The metaverse, where real life converges with the digital world, has given birth to many new age business models and use cases. Digital twins within the metaverse offer
new ways of interacting with the real world. Let’s see how…
One of the key technologies driving the evolution of the metaverse is that of digital twins. Most popular in the retail industry, a digital twin is a virtual replica of a physical object or system, offering a comprehensive digital representation that can be used for various purposes. When combined with the metaverse, digital twins can enable new ways of experiencing and interacting with the real world.
Architecture of metaverse-based digital twins
The architecture of a metaverse-based digital twin consists of several layers. At the bottom layer is the physical asset or system that the digital twin is replicating. This could be anything from a building, to a manufacturing plant, to a vehicle. The physical asset is equipped with sensors and other IoT devices that collect data on its operations, condition, and performance. This data is then transmitted to the digital twin, which is hosted in the cloud or on-premises.
The next layer is the data processing layer, which consists of several components that work together to process the data collected from the physical asset. This layer typically includes data ingestion and storage, data processing and analysis, and data visualisation and reporting. Data ingestion and storage involves collecting data from various sources, and storing it in a scalable and secure data store. Data processing and analysis involves applying advanced analytics techniques, such as machine learning and artificial intelligence, to the collected data to extract insights and identify patterns. Data visualisation and reporting involves presenting the results of the analysis in an easy-to-understand format.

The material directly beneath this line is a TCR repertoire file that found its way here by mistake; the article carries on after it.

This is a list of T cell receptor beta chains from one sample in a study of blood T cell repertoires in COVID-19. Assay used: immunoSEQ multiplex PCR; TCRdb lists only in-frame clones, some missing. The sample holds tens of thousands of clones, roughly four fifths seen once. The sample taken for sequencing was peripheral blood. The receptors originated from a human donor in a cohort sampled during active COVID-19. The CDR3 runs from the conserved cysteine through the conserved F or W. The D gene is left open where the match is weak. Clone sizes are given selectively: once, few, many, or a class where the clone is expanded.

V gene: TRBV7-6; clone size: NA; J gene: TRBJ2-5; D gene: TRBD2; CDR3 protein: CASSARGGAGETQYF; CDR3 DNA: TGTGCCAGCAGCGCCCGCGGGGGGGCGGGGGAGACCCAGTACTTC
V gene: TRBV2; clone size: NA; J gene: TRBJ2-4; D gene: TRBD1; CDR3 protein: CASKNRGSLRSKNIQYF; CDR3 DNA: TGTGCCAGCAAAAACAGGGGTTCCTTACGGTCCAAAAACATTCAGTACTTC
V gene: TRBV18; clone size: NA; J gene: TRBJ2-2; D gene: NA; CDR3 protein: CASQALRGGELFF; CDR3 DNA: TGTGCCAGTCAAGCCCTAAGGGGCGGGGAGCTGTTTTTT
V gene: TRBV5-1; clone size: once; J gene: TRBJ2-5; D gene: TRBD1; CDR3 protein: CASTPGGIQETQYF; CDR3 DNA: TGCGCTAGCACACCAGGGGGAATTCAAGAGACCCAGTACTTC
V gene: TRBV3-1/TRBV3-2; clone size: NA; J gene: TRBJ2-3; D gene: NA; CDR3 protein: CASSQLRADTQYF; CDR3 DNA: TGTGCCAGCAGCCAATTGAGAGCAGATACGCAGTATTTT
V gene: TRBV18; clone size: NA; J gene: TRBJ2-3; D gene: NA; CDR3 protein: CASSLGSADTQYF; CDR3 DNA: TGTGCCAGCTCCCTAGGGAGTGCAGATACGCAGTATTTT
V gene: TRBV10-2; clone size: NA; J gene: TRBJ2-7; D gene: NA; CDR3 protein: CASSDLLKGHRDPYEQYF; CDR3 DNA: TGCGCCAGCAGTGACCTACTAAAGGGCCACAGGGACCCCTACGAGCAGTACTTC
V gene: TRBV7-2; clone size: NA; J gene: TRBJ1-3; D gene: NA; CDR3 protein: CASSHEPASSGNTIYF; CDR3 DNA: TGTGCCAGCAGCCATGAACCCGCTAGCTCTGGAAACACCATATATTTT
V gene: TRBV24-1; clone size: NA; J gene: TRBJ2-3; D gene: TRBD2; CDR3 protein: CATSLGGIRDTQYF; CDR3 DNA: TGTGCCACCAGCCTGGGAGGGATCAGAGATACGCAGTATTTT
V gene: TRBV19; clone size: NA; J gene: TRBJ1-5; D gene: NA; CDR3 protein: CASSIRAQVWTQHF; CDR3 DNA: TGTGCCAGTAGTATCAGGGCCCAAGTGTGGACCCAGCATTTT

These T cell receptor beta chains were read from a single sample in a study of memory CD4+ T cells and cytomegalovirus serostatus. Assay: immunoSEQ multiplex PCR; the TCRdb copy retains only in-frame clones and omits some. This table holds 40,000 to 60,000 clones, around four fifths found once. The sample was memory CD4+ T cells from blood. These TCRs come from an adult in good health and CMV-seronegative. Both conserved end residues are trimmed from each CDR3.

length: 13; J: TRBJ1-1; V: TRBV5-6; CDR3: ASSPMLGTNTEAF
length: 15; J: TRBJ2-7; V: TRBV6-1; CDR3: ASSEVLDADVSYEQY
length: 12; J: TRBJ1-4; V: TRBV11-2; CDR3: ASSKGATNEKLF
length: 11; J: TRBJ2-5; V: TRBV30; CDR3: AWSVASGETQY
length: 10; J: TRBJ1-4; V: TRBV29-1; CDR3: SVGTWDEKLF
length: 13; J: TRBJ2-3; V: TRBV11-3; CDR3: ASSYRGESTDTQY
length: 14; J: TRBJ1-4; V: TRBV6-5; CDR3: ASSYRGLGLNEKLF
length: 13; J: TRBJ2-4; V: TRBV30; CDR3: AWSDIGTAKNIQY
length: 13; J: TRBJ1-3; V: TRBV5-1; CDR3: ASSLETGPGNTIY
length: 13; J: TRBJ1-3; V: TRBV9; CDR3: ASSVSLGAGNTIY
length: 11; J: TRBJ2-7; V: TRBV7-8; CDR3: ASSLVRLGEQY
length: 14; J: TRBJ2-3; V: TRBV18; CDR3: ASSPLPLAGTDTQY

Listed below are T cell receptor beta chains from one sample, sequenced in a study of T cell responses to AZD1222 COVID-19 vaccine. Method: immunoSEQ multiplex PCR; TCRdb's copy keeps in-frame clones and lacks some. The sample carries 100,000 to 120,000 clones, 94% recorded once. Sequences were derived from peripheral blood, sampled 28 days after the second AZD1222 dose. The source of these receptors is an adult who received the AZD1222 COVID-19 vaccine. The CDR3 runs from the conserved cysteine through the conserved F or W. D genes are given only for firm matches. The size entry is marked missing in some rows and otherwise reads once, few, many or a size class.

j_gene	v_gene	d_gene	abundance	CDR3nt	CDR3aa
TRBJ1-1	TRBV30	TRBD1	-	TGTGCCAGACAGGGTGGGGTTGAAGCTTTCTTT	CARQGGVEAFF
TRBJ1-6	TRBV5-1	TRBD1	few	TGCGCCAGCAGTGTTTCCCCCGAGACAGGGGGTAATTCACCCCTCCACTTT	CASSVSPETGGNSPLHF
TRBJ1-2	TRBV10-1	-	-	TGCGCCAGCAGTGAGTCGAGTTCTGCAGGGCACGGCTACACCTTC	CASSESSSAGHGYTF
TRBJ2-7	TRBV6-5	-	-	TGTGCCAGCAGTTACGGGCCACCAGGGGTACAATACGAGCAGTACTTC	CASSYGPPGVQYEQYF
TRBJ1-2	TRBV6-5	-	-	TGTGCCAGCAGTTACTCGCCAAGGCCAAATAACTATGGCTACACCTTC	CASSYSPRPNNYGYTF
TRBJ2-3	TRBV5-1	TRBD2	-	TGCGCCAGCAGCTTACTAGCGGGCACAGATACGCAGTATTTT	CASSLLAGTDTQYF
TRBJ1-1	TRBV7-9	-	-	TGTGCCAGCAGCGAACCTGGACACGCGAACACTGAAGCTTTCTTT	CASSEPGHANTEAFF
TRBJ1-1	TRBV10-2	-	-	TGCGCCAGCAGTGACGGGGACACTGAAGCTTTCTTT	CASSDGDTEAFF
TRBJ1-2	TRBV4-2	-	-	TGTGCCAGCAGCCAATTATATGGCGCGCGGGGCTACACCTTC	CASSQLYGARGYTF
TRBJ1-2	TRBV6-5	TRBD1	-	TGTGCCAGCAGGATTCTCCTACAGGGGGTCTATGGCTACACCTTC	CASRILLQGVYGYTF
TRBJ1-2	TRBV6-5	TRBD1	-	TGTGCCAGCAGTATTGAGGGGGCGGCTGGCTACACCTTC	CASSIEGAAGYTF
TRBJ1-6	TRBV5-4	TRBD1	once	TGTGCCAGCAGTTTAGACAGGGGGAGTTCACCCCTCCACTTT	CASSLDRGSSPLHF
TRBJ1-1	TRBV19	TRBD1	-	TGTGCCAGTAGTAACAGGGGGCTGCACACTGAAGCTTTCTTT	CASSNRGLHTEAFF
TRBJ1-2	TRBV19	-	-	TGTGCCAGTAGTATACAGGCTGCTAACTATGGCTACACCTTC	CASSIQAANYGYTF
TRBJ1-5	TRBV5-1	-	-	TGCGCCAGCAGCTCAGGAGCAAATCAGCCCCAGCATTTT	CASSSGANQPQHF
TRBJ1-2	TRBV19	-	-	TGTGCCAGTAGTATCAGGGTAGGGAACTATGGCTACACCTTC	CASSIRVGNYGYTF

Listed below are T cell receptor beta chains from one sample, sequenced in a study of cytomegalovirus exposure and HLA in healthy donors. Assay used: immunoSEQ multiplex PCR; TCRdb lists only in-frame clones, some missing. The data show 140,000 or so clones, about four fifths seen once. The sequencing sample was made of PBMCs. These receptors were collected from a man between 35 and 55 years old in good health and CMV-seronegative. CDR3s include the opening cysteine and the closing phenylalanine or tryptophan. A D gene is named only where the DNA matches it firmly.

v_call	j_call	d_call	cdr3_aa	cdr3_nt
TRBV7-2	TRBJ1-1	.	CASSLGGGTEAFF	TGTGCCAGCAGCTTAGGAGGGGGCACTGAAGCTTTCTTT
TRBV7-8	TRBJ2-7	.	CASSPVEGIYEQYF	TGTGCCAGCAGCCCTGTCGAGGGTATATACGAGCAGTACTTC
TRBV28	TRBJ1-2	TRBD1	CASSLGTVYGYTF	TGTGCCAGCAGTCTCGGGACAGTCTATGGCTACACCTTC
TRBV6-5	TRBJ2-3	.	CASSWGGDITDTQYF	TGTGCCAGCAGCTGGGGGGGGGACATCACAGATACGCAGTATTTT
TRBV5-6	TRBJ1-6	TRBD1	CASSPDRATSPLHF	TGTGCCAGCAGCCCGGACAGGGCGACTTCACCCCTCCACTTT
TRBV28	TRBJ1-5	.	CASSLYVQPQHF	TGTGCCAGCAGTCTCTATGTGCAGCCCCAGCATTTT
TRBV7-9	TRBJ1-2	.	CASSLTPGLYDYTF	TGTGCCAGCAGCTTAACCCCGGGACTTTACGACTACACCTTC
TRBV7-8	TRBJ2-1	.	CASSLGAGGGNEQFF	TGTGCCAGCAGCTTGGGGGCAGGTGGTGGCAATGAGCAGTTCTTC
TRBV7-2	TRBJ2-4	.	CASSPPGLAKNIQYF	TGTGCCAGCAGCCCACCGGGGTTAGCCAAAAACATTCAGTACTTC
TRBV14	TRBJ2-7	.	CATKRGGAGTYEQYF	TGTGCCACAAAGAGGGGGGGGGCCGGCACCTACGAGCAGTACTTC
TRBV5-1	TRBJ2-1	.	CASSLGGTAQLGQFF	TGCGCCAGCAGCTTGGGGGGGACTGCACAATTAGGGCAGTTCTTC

The third layer is the digital twin layer, which is responsible for creating a virtual representation of the physical asset or system. The digital twin layer consists of several components, including the virtualisation engine, the digital twin model, and the digital twin APIs. The virtualisation engine is responsible for creating and managing the digital twin, while the digital twin model defines the relationships between the physical asset and its virtual counterpart. The digital twin APIs provide an interface for interacting with the digital twin, enabling users to view and manipulate the virtual representation of the physical asset.
The fourth layer is the metaverse layer, which is where the digital twin is brought to life. The metaverse layer consists of several components, including the immersive environment, the social interaction engine, and the real-time simulation engine. The immersive environment is the virtual space where the digital twin is presented, while the social interaction engine enables users to interact with each other in the virtual world. The real-time simulation engine is responsible for simulating the behaviour of the physical asset in real time, based on the data collected from the IoT devices.